Ford’s ambition to become ‘American vehicle of choice’

In 2020 a particular segment of passenger cars enjoyed strong sales in South Korea, reflecting a desire for road trips amid the COVID-19 pandemic.

Recreational vehicles, including sport utility vehicles and car-derived vans, accounted for nearly half of all cars sold here last year, according to data from the Transport Ministry.

For Ford Sales and Service Korea, this was an opportunity to solidify its position here as a leader in SUVs and pickup trucks, the company’s Managing Director David Jeffrey said in an interview with The Korea Herald on Jan. 20.

The company is planning six launches this year — four SUVs and two pickup trucks — based on a careful analysis of the local market, the executive said.

The first vehicle, already rolled out earlier this month, is the Ford Explorer Platinum, the luxury version of the bestselling Ford Explorer. The Explorer is the company’s flagship product, with 6,126 units sold in the country last year.

In 2021 Ford will be releasing three more SUVs — the Expedition, the Lincoln Navigator and the Bronco.

“Our strength is our heritage of capability, and in SUVs and pickups, there’s not another brand that does that as well, in my opinion,” said Jeffrey, who was appointed to lead the Korean unit in March last year.

“And we are going to show that off through our products and their capability, and get as many people in to experience (them).”

The Bronco, expected to land here around the end of this year, is an exciting new addition that has been completely renewed since it was last offered 25 years ago, the chief said. Unveiled globally in July, the classic SUV is expected to take the off-road segment by storm, having racked up 190,000 preorders in the US.

“In our internal meetings, Jim Farley said that there have to be products that people cannot live without, and Bronco would be a classic example for that for now,” Jeffrey said, quoting the chief executive of the Ford Motor Company.

“People are just lining up to get the vehicle, because they feel like (owning the car) is such an expression of who they are, and (the car is) so capable, that they have to have it.”

As for pickup trucks, Ford will push the boundaries to lead growth of the segment here.

The company will be introducing two such vehicles, the Ranger Raptor and the Ranger Wildtrak, whose size and capabilities best suit local market needs, the Australian chief said.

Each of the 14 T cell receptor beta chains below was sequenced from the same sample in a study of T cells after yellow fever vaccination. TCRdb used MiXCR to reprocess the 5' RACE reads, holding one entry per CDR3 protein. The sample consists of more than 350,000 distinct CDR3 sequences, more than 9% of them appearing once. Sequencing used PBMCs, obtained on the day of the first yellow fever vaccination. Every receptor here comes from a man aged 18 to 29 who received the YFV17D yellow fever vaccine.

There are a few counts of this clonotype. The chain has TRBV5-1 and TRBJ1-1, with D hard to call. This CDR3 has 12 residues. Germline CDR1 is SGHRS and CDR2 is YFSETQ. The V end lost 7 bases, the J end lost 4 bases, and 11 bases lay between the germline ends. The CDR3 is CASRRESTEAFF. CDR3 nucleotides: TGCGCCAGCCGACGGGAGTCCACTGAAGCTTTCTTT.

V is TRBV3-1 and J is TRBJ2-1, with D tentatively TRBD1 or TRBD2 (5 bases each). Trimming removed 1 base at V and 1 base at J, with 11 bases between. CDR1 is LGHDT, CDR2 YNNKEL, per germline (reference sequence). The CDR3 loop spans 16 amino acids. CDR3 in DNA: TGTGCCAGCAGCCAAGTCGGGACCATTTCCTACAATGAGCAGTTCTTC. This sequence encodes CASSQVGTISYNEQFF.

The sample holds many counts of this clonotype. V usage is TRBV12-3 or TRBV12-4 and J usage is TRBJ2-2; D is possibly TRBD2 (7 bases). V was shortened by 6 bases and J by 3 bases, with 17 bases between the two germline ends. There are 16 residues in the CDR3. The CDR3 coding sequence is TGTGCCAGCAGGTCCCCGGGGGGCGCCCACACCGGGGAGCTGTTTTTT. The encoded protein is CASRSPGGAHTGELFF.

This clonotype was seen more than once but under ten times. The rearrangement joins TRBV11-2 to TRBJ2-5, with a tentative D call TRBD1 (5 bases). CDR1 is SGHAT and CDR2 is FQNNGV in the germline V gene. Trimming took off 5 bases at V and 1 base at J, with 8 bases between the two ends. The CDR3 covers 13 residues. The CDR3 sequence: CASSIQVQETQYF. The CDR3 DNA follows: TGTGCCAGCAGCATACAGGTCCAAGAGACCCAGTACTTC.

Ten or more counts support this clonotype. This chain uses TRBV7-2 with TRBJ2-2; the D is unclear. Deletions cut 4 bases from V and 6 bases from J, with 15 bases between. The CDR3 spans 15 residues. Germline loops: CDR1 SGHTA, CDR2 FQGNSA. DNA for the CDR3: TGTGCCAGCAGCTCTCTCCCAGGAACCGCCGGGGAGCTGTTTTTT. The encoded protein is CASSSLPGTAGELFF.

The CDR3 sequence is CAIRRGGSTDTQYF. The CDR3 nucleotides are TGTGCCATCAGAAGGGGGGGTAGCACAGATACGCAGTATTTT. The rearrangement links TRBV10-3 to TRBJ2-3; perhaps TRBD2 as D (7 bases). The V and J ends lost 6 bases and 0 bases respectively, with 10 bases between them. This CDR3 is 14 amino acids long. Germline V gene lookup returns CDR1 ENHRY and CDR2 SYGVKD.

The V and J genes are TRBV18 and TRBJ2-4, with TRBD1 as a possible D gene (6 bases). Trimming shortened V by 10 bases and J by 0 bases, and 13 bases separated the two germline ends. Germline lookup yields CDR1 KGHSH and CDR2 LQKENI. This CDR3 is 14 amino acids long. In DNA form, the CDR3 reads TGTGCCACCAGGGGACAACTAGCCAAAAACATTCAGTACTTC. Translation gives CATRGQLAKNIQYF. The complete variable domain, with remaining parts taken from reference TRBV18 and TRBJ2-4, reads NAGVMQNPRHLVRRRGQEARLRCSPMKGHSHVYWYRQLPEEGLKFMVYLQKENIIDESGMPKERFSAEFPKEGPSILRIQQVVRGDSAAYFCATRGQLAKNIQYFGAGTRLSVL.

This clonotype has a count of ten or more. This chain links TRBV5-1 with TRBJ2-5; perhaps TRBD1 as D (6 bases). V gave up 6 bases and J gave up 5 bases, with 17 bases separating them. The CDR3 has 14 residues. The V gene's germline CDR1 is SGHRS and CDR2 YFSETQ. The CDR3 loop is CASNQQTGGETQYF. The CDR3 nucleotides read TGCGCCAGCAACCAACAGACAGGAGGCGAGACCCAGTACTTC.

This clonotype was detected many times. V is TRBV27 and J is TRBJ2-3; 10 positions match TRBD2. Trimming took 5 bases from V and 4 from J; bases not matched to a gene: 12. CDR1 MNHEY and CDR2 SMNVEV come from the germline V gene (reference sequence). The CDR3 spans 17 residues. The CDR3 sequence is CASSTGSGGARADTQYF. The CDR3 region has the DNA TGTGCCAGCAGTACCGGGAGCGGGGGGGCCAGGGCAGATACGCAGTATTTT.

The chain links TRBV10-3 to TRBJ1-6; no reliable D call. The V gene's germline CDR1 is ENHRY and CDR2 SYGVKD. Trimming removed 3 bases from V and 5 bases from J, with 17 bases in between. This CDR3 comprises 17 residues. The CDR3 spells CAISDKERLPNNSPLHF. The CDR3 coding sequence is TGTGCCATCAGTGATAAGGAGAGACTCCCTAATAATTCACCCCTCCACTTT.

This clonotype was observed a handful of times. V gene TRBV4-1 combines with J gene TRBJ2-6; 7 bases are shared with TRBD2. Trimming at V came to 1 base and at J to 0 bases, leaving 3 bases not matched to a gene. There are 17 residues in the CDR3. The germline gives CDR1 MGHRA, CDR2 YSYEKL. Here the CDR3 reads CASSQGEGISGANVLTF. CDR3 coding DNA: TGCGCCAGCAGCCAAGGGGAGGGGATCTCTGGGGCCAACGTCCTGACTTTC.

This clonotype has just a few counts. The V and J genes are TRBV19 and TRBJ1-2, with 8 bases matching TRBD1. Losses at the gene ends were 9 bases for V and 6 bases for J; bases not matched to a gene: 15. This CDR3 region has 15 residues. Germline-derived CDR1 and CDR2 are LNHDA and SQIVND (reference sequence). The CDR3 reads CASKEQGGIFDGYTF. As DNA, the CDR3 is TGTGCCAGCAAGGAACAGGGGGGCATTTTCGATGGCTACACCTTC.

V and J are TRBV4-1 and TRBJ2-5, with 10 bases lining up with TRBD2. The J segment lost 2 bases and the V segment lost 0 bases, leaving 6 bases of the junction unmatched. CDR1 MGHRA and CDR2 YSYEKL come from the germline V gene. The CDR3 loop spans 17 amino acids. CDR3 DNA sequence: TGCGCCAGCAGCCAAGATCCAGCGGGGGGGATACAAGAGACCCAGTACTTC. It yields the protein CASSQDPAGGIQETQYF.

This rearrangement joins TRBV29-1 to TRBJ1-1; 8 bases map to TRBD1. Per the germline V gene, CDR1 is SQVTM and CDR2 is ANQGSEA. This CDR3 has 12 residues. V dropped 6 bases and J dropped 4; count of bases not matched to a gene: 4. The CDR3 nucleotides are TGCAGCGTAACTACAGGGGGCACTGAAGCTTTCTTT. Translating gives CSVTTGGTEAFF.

Jeffrey, who prior to coming here worked at Ford’s branches in Shanghai and in Chennai, India, described Korea as a “mature” automotive market with discerning consumers.

“Local companies have driven a lot of innovation and expectation in customers,” he said in reference to the dominant local brands Hyundai and Kia. “There is still room for development, but it is much more mature than India and China, where I have been.”

He also pointed out that the luxury segment is much larger than in other markets he has experienced, giving the example of Mercedes-Benz, a German automaker that holds twice the market share here as it does in the US.

On the development of electric vehicles and autonomous driving technology, Jeffrey reiterated the company’s proposition to invest $11.5 billion in electric vehicles and $1 billion in self-driving cars.

“We have started with plug-in hybrid electric vehicles in Korea in 2020, we have had great reception to that, and we will continue to grow with that and bring Ford EVs when the market’s ready for it,” Jeffrey said.

Ford Korea released the plug-in hybrid electric vehicle versions of the Lincoln Aviator and the Ford Explorer in 2020.

With the number of models set to increase by 20 percent, the director expressed a positive outlook for this year’s sales.

A large part of his career has been focused on the customer experience, Jeffrey said, and his goal is to earn the respect and trust of customers.

“I love to see us as American vehicle of choice, over time we can own the right or claim that spot,” Jeffrey said.

“That doesn’t happen overnight, but we are very successful in other parts of the world, and no reason we cannot be more successful than we are here.”